Based on the novel by Patricia Highsmith, The Talented Mr. Ripley is set in the late 1950’s. Highsmith was a Texas-bred, American novelist who is known mainly for her psychological crime thrillers which have led to more than two dozen film adaptations. The movie’s plot revolves around a New Yorker, Tom Ripley, a young underachiever who was a lavatory assistant, is sent to Europe to retrieve a rich and spoiled millionaire playboy, named Dickie Greenleaf. When Mr. Ripley’s errand fails, he takes extreme, bizarre, and unique measures to make the jet set lifestyle’s privileges his own. The strange, eerie and atmospheric cinematography, set design, and costumes fit the story beautifully.
The movie was mainly filmed in Italy with landmarks in the cities of Rome and Venice used as a backdrop for the narrative. Released in 1999, one of its initial reviews by Andrew Sarris for The New York Observer writes,“On balance, The Talented Mr. Ripley is worth seeing more for its undeniably delightful journey than its final destination. Perhaps wall-to-wall amorality and triumphant evil leave too sour an aftertaste even for the most sophisticated anti-Hollywood palate”. Most critics, and more importantly, audiences agree that this film is an intelligent and suspenseful exploration of artistry, scenery, and ethics.
The backdrops and filming locations are described as “lusciously seductive”. Using a patchwork of European locales, the film recreates an Europe of the late 1950’s and early 1960’s. Mr. Ripley leaves from New York City to arrive in an Art Deco Palermo and then off to the the fictional Italian resort town of ‘Mongibello’. The director interprets this as the actual Ischia Ponte, Ischia, Italy. Most of the street scenes are filmed in the closely San Rocco, Corricella, Procida, Italy. For complete information on the meticulously crafted locales, go HERE.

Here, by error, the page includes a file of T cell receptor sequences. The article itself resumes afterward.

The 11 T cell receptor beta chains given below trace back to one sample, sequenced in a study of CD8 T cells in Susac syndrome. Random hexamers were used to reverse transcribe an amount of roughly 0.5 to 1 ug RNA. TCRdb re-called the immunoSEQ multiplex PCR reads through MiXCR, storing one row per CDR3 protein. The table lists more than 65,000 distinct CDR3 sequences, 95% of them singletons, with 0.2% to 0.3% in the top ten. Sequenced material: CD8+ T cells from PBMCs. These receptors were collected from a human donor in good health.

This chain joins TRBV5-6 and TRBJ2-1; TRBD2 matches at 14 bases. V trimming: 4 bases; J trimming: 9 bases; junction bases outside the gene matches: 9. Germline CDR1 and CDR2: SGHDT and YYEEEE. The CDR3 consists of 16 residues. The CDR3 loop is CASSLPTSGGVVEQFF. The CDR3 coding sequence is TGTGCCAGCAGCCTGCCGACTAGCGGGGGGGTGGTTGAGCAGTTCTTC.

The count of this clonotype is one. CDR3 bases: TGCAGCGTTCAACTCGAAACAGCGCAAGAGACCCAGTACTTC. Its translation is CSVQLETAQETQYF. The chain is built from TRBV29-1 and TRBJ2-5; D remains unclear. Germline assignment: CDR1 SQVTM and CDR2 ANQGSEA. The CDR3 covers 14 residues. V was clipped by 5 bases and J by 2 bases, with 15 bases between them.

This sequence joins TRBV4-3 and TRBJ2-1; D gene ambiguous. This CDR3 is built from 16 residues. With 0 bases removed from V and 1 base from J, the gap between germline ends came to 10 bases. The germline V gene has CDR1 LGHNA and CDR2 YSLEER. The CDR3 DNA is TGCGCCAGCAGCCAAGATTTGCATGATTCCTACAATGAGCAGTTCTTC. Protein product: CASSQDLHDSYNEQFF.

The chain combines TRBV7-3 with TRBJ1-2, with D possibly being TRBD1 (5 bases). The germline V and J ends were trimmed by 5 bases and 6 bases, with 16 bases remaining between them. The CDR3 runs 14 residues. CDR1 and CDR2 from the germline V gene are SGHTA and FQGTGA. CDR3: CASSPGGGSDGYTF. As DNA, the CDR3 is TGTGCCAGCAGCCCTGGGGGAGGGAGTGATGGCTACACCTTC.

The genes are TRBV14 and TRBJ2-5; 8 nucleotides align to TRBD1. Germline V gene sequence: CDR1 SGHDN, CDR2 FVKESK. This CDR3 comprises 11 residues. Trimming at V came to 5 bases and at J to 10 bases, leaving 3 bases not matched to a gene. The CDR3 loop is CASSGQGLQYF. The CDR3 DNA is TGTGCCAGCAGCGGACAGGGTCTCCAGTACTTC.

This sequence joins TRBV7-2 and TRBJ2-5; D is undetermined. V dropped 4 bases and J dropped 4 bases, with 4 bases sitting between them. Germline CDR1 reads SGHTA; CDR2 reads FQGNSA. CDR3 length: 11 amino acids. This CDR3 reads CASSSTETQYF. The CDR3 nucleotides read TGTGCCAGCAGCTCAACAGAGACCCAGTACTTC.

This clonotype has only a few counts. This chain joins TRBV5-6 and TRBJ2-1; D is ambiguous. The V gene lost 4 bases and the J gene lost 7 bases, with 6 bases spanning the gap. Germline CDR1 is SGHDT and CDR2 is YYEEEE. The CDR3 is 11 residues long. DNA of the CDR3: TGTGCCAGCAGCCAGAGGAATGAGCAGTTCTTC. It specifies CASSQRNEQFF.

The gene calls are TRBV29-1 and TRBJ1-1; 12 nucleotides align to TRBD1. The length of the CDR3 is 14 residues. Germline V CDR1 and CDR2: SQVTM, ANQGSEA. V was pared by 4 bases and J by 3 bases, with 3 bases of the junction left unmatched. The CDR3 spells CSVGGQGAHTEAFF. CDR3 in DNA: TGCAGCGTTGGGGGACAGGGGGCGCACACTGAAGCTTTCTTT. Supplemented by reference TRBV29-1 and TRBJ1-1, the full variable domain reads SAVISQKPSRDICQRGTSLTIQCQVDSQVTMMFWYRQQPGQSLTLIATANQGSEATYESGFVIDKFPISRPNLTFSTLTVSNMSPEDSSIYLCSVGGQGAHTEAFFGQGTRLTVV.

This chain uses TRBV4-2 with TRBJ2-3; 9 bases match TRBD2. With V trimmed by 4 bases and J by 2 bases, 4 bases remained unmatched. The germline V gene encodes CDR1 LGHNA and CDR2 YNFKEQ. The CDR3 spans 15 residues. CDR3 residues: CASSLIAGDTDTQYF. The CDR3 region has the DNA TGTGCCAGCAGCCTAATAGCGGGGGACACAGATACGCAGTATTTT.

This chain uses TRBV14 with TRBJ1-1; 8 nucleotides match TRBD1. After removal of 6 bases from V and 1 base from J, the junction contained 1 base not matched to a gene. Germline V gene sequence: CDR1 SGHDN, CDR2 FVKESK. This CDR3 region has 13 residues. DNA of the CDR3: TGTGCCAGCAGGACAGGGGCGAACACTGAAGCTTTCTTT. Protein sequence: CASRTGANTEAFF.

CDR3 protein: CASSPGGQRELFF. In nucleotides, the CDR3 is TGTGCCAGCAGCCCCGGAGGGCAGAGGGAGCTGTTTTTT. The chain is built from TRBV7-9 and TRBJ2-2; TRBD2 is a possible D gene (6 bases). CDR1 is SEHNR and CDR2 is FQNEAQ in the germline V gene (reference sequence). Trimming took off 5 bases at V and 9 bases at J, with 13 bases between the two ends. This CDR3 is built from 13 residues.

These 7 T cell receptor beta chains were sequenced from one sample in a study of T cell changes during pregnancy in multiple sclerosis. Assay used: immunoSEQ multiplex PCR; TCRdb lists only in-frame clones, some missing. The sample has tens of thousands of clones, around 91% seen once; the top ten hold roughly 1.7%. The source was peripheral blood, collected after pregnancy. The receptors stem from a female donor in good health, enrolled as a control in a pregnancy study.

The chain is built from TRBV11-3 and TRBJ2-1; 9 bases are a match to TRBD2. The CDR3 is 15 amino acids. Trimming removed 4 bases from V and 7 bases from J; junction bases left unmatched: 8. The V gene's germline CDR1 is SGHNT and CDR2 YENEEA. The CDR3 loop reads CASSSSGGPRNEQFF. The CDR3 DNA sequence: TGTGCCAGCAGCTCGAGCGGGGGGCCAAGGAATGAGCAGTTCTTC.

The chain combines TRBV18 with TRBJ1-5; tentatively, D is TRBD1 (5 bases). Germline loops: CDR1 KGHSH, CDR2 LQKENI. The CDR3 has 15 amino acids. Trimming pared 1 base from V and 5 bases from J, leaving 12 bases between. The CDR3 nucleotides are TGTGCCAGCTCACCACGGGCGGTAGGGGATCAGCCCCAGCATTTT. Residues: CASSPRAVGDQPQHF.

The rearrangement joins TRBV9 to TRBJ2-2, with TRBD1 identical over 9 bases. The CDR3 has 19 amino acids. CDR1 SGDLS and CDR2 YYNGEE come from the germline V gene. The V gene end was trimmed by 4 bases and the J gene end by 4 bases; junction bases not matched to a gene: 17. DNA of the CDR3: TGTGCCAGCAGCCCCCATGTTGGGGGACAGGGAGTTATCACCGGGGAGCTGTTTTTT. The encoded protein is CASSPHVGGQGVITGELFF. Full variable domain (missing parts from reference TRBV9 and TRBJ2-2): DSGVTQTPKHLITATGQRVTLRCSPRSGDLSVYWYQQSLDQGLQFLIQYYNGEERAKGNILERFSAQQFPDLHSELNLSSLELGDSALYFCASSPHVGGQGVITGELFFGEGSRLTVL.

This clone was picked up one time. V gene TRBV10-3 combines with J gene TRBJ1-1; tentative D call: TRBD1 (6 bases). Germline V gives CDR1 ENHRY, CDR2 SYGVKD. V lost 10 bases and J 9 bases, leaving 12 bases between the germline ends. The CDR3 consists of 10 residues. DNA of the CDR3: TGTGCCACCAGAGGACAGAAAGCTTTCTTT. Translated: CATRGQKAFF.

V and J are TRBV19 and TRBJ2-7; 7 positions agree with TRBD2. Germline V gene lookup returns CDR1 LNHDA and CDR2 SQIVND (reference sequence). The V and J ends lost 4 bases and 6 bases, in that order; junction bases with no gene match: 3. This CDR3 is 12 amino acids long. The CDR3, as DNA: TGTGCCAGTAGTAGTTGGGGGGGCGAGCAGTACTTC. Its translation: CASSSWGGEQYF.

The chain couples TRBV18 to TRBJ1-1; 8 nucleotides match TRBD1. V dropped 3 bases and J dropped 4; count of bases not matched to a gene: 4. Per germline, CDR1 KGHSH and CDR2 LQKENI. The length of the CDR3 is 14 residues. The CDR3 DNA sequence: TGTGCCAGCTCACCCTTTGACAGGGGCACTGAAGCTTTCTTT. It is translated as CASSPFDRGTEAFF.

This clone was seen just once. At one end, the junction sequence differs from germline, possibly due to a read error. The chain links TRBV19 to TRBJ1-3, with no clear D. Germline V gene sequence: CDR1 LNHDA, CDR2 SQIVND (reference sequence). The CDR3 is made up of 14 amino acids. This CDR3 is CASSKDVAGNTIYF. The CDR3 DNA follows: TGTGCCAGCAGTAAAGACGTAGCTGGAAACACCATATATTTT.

The Bottega Veneta Suites at St. Regis designed by Tomas Maier, found HERE.
St. Regis Rome Designer Suite’s Living Room. Situated in Rome, the capital city of Italy and of the Lazio region.
Designer Suite Entrance to the St. Regis Rome, Detail, image found HERE.
One can recreate the lifestyle by surrounding oneself with plush fabrics, italian busts, marble countertops, art deco accents, colorful facades, gilded mirrors, woven persian rugs, atelier urns, ornate chandeliers, wicker cafe tables, European mannerist paintings from the 16th century. The key is lavish, exuberant, and ostentatious details! This bric-a-brac of items can be found throughout several scenes in the film, with a particular focus on mirrors (as an esoteric and philosophical challenge to Mr. Ripley…who is he?). Believe it or not, comfort isn’t exactly what these spendthrifts are about.